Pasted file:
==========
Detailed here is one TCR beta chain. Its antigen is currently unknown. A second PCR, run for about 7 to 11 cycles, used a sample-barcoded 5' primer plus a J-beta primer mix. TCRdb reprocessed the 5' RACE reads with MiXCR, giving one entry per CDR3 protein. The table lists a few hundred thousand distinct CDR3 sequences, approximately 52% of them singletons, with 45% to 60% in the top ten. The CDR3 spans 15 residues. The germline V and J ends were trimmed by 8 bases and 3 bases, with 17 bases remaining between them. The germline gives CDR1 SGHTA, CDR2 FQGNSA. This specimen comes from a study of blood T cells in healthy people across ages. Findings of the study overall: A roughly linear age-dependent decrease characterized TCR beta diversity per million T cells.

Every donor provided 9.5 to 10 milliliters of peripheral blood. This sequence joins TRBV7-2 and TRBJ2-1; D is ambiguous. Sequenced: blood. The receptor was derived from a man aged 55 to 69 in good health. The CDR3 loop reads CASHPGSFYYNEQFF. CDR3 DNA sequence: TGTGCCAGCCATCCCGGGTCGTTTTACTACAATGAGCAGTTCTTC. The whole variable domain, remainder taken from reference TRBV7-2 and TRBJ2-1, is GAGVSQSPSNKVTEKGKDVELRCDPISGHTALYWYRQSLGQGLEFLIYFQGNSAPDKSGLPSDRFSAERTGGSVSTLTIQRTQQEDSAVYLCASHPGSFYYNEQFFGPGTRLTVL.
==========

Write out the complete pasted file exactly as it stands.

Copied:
Detailed here is one TCR beta chain. Its antigen is currently unknown. A second PCR, run for about 7 to 11 cycles, used a sample-barcoded 5' primer plus a J-beta primer mix. TCRdb reprocessed the 5' RACE reads with MiXCR, giving one entry per CDR3 protein. The table lists a few hundred thousand distinct CDR3 sequences, approximately 52% of them singletons, with 45% to 60% in the top ten. The CDR3 spans 15 residues. The germline V and J ends were trimmed by 8 bases and 3 bases, with 17 bases remaining between them. The germline gives CDR1 SGHTA, CDR2 FQGNSA. This specimen comes from a study of blood T cells in healthy people across ages. Findings of the study overall: A roughly linear age-dependent decrease characterized TCR beta diversity per million T cells.

Every donor provided 9.5 to 10 milliliters of peripheral blood. This sequence joins TRBV7-2 and TRBJ2-1; D is ambiguous. Sequenced: blood. The receptor was derived from a man aged 55 to 69 in good health. The CDR3 loop reads CASHPGSFYYNEQFF. CDR3 DNA sequence: TGTGCCAGCCATCCCGGGTCGTTTTACTACAATGAGCAGTTCTTC. The whole variable domain, remainder taken from reference TRBV7-2 and TRBJ2-1, is GAGVSQSPSNKVTEKGKDVELRCDPISGHTALYWYRQSLGQGLEFLIYFQGNSAPDKSGLPSDRFSAERTGGSVSTLTIQRTQQEDSAVYLCASHPGSFYYNEQFFGPGTRLTVL.